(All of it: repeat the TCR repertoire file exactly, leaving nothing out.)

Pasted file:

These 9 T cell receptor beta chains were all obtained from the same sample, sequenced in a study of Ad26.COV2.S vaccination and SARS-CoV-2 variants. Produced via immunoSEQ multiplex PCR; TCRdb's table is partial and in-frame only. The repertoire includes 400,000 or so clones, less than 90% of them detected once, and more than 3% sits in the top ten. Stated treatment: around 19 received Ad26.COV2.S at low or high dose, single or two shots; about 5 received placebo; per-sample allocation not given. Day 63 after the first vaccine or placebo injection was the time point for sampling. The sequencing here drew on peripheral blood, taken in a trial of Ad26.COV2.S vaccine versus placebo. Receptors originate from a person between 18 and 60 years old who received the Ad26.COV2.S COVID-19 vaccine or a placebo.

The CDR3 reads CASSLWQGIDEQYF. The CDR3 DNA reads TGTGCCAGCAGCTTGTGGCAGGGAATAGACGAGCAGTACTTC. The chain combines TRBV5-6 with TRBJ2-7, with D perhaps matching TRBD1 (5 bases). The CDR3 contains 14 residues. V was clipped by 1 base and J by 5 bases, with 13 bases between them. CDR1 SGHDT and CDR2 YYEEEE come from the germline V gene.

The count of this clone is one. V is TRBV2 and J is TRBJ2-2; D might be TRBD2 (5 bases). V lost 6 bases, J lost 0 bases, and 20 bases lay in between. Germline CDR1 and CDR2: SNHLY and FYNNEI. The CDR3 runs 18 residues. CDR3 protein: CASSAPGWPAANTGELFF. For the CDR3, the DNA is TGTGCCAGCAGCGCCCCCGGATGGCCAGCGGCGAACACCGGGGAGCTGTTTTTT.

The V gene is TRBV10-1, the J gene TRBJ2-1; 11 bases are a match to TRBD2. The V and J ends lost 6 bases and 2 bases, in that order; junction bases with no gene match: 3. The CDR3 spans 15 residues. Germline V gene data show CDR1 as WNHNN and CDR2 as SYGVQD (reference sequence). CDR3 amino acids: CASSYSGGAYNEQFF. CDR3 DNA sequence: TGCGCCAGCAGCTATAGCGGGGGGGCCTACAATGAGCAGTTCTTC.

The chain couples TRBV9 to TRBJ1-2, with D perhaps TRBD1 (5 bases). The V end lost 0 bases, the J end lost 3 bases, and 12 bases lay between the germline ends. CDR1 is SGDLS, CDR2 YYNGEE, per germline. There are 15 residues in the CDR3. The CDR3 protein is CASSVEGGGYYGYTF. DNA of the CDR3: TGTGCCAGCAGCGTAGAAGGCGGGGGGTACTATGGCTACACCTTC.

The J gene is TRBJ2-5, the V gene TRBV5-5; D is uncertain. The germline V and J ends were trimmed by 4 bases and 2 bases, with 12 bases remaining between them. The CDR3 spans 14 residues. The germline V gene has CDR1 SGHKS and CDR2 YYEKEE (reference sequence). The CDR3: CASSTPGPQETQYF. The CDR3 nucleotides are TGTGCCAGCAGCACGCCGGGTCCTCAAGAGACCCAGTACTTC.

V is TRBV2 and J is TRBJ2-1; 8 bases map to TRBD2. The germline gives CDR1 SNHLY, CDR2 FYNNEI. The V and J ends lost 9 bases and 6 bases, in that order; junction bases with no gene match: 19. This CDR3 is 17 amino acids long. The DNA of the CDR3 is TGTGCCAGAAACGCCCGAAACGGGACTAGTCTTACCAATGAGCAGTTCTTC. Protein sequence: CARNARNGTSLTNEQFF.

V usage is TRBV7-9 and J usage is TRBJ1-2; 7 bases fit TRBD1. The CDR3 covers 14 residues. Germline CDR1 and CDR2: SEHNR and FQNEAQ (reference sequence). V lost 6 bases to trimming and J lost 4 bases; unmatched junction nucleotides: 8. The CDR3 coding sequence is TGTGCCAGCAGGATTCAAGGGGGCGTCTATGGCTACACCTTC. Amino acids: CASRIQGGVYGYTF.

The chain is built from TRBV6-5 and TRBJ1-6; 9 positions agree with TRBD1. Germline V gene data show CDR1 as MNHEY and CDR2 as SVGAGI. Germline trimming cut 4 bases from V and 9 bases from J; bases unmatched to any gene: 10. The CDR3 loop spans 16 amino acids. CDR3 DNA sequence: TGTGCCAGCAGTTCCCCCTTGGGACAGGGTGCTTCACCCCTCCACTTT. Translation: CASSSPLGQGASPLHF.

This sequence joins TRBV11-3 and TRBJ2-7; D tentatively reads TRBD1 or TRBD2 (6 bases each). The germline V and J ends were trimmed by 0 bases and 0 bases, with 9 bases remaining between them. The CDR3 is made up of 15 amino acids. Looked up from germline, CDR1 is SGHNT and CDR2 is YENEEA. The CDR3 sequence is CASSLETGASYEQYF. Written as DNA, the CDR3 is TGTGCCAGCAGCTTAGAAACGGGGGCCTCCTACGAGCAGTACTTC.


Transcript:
These 9 T cell receptor beta chains were all obtained from the same sample, sequenced in a study of Ad26.COV2.S vaccination and SARS-CoV-2 variants. Produced via immunoSEQ multiplex PCR; TCRdb's table is partial and in-frame only. The repertoire includes 400,000 or so clones, less than 90% of them detected once, and more than 3% sits in the top ten. Stated treatment: around 19 received Ad26.COV2.S at low or high dose, single or two shots; about 5 received placebo; per-sample allocation not given. Day 63 after the first vaccine or placebo injection was the time point for sampling. The sequencing here drew on peripheral blood, taken in a trial of Ad26.COV2.S vaccine versus placebo. Receptors originate from a person between 18 and 60 years old who received the Ad26.COV2.S COVID-19 vaccine or a placebo.

The CDR3 reads CASSLWQGIDEQYF. The CDR3 DNA reads TGTGCCAGCAGCTTGTGGCAGGGAATAGACGAGCAGTACTTC. The chain combines TRBV5-6 with TRBJ2-7, with D perhaps matching TRBD1 (5 bases). The CDR3 contains 14 residues. V was clipped by 1 base and J by 5 bases, with 13 bases between them. CDR1 SGHDT and CDR2 YYEEEE come from the germline V gene.

The count of this clone is one. V is TRBV2 and J is TRBJ2-2; D might be TRBD2 (5 bases). V lost 6 bases, J lost 0 bases, and 20 bases lay in between. Germline CDR1 and CDR2: SNHLY and FYNNEI. The CDR3 runs 18 residues. CDR3 protein: CASSAPGWPAANTGELFF. For the CDR3, the DNA is TGTGCCAGCAGCGCCCCCGGATGGCCAGCGGCGAACACCGGGGAGCTGTTTTTT.

The V gene is TRBV10-1, the J gene TRBJ2-1; 11 bases are a match to TRBD2. The V and J ends lost 6 bases and 2 bases, in that order; junction bases with no gene match: 3. The CDR3 spans 15 residues. Germline V gene data show CDR1 as WNHNN and CDR2 as SYGVQD (reference sequence). CDR3 amino acids: CASSYSGGAYNEQFF. CDR3 DNA sequence: TGCGCCAGCAGCTATAGCGGGGGGGCCTACAATGAGCAGTTCTTC.

The chain couples TRBV9 to TRBJ1-2, with D perhaps TRBD1 (5 bases). The V end lost 0 bases, the J end lost 3 bases, and 12 bases lay between the germline ends. CDR1 is SGDLS, CDR2 YYNGEE, per germline. There are 15 residues in the CDR3. The CDR3 protein is CASSVEGGGYYGYTF. DNA of the CDR3: TGTGCCAGCAGCGTAGAAGGCGGGGGGTACTATGGCTACACCTTC.

The J gene is TRBJ2-5, the V gene TRBV5-5; D is uncertain. The germline V and J ends were trimmed by 4 bases and 2 bases, with 12 bases remaining between them. The CDR3 spans 14 residues. The germline V gene has CDR1 SGHKS and CDR2 YYEKEE (reference sequence). The CDR3: CASSTPGPQETQYF. The CDR3 nucleotides are TGTGCCAGCAGCACGCCGGGTCCTCAAGAGACCCAGTACTTC.

V is TRBV2 and J is TRBJ2-1; 8 bases map to TRBD2. The germline gives CDR1 SNHLY, CDR2 FYNNEI. The V and J ends lost 9 bases and 6 bases, in that order; junction bases with no gene match: 19. This CDR3 is 17 amino acids long. The DNA of the CDR3 is TGTGCCAGAAACGCCCGAAACGGGACTAGTCTTACCAATGAGCAGTTCTTC. Protein sequence: CARNARNGTSLTNEQFF.

V usage is TRBV7-9 and J usage is TRBJ1-2; 7 bases fit TRBD1. The CDR3 covers 14 residues. Germline CDR1 and CDR2: SEHNR and FQNEAQ (reference sequence). V lost 6 bases to trimming and J lost 4 bases; unmatched junction nucleotides: 8. The CDR3 coding sequence is TGTGCCAGCAGGATTCAAGGGGGCGTCTATGGCTACACCTTC. Amino acids: CASRIQGGVYGYTF.

The chain is built from TRBV6-5 and TRBJ1-6; 9 positions agree with TRBD1. Germline V gene data show CDR1 as MNHEY and CDR2 as SVGAGI. Germline trimming cut 4 bases from V and 9 bases from J; bases unmatched to any gene: 10. The CDR3 loop spans 16 amino acids. CDR3 DNA sequence: TGTGCCAGCAGTTCCCCCTTGGGACAGGGTGCTTCACCCCTCCACTTT. Translation: CASSSPLGQGASPLHF.

This sequence joins TRBV11-3 and TRBJ2-7; D tentatively reads TRBD1 or TRBD2 (6 bases each). The germline V and J ends were trimmed by 0 bases and 0 bases, with 9 bases remaining between them. The CDR3 is made up of 15 amino acids. Looked up from germline, CDR1 is SGHNT and CDR2 is YENEEA. The CDR3 sequence is CASSLETGASYEQYF. Written as DNA, the CDR3 is TGTGCCAGCAGCTTAGAAACGGGGGCCTCCTACGAGCAGTACTTC.